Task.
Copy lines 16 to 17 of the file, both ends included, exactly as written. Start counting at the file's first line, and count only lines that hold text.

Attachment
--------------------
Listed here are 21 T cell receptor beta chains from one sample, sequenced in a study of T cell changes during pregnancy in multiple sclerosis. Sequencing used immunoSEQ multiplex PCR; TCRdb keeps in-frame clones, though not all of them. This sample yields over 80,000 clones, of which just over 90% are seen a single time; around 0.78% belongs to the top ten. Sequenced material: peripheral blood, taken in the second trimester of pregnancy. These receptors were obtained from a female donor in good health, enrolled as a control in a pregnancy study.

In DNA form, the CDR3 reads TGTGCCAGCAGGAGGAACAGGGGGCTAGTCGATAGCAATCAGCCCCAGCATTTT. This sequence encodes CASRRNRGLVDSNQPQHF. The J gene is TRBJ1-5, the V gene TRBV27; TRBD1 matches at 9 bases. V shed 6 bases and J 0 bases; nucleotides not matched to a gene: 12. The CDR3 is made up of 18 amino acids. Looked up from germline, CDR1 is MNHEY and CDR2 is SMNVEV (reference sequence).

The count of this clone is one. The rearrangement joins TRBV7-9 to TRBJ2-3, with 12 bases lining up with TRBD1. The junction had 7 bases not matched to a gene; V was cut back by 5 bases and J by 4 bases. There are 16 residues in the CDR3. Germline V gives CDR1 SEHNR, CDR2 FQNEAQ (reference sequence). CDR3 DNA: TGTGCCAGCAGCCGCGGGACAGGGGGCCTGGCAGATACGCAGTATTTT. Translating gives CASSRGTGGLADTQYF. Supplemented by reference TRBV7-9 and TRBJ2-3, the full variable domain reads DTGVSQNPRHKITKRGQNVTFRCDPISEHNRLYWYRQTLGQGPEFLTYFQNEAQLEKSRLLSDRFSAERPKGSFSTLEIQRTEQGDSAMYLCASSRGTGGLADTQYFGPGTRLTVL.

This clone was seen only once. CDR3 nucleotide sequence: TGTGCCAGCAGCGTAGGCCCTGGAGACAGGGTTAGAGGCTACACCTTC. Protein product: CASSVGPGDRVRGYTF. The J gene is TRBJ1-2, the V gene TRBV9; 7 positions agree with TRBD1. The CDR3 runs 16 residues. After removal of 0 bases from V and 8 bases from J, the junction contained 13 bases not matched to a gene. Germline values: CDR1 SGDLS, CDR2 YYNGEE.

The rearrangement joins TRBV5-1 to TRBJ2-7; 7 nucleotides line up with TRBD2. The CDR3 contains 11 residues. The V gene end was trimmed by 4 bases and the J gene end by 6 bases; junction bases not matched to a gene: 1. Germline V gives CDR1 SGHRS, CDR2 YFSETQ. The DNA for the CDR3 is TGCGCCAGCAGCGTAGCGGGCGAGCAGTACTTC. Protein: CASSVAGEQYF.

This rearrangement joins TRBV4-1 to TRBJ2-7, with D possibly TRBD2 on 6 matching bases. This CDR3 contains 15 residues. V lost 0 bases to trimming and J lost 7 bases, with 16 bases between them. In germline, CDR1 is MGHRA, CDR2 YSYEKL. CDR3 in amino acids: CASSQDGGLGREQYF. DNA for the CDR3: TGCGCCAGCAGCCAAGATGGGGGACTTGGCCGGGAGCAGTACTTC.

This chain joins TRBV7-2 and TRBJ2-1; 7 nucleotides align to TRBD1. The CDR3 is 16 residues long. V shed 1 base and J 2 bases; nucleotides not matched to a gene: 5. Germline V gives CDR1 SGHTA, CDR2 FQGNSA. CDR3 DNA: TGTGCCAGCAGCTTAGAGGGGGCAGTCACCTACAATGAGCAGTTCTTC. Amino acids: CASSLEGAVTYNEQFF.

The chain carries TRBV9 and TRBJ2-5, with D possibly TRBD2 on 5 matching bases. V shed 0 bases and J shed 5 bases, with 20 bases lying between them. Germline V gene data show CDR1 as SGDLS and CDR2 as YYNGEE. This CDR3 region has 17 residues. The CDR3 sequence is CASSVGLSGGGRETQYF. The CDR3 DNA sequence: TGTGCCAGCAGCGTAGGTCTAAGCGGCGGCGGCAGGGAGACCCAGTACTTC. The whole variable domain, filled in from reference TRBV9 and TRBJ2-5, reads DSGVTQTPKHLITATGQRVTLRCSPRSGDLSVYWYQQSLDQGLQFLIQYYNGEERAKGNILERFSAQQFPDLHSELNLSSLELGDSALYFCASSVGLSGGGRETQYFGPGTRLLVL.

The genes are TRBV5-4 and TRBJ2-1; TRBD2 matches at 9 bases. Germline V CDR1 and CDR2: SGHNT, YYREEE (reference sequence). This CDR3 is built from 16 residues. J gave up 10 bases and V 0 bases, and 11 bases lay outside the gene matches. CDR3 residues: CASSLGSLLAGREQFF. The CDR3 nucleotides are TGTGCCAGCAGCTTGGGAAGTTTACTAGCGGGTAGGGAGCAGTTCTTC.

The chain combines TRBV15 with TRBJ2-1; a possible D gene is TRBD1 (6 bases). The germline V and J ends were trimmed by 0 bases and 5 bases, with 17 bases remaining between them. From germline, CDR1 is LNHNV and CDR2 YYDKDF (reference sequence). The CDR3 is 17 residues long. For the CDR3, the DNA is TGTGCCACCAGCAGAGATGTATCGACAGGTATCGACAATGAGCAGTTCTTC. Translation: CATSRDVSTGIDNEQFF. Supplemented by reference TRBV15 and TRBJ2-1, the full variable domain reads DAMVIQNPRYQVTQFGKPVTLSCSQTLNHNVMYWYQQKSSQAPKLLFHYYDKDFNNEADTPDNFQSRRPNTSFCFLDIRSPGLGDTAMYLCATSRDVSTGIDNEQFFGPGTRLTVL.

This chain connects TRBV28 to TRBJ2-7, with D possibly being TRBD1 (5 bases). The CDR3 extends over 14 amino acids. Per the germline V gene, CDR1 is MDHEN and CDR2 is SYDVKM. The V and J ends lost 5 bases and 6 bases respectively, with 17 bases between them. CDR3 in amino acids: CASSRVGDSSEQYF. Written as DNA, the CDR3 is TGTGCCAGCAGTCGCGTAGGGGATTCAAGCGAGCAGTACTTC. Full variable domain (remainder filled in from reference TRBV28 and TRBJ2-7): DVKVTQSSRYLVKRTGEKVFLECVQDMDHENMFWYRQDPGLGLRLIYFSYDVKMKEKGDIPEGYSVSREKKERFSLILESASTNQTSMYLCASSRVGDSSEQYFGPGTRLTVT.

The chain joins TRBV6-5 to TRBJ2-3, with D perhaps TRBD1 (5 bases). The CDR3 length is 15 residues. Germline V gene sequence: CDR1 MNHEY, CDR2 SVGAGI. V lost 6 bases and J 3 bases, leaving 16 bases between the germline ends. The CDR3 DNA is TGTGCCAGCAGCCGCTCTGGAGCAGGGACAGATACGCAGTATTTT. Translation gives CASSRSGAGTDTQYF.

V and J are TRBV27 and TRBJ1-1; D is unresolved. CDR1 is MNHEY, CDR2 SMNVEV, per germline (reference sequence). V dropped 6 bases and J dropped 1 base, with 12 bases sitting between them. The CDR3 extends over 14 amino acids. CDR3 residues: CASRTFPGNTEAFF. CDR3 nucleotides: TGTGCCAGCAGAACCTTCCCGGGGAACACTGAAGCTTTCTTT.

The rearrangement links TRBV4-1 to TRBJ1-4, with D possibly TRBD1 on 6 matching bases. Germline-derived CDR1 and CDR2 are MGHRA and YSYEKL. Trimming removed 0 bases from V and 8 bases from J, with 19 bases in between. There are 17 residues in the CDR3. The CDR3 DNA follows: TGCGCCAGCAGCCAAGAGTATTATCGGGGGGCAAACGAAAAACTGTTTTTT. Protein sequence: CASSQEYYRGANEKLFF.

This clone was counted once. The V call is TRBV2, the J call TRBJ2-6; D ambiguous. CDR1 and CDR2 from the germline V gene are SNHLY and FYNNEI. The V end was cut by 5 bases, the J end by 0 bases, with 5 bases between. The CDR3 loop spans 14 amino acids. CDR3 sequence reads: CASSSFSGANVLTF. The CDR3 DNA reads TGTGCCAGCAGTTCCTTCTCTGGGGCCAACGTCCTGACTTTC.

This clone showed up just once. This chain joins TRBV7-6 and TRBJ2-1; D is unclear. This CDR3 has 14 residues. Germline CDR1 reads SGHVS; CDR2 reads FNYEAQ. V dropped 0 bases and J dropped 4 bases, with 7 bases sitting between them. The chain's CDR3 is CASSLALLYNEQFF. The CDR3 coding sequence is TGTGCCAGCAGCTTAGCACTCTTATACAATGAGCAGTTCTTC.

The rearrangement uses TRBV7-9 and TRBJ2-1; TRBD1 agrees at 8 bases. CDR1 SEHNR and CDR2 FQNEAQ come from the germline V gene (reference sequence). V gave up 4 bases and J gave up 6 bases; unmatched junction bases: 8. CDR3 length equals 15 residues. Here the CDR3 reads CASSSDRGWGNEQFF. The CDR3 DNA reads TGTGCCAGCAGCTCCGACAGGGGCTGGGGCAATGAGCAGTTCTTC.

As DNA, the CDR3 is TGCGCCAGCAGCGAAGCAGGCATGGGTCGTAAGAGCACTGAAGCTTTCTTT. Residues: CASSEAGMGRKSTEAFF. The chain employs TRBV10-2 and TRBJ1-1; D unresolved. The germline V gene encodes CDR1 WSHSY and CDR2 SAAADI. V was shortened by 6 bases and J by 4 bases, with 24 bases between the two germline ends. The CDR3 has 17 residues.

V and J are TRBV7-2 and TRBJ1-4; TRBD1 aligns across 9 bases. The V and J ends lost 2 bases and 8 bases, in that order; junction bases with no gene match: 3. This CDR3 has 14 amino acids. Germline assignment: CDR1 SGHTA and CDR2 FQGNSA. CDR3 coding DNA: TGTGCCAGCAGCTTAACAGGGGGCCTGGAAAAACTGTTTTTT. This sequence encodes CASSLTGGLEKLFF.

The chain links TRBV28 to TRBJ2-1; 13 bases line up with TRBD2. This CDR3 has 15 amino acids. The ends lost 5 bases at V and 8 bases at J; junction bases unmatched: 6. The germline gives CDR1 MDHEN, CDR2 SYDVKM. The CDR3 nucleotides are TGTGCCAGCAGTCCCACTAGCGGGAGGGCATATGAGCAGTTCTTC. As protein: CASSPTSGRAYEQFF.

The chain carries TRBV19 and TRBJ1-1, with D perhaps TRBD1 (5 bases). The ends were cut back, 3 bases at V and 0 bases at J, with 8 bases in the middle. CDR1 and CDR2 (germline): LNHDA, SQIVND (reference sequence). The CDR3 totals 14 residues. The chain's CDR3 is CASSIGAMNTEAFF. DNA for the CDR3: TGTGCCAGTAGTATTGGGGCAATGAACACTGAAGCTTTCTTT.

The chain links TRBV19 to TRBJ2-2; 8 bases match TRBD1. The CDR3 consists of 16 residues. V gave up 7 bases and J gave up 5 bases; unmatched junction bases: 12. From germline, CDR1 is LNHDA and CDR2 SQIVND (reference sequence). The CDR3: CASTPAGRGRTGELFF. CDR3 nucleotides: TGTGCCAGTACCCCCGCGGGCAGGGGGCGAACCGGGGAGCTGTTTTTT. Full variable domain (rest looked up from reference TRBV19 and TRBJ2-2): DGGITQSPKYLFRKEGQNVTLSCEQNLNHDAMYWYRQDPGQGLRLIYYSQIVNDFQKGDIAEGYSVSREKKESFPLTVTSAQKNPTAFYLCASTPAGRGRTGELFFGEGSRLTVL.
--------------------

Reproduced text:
This clone showed up just once. This chain joins TRBV7-6 and TRBJ2-1; D is unclear. This CDR3 has 14 residues. Germline CDR1 reads SGHVS; CDR2 reads FNYEAQ. V dropped 0 bases and J dropped 4 bases, with 7 bases sitting between them. The chain's CDR3 is CASSLALLYNEQFF. The CDR3 coding sequence is TGTGCCAGCAGCTTAGCACTCTTATACAATGAGCAGTTCTTC.

The rearrangement uses TRBV7-9 and TRBJ2-1; TRBD1 agrees at 8 bases. CDR1 SEHNR and CDR2 FQNEAQ come from the germline V gene (reference sequence). V gave up 4 bases and J gave up 6 bases; unmatched junction bases: 8. CDR3 length equals 15 residues. Here the CDR3 reads CASSSDRGWGNEQFF. The CDR3 DNA reads TGTGCCAGCAGCTCCGACAGGGGCTGGGGCAATGAGCAGTTCTTC.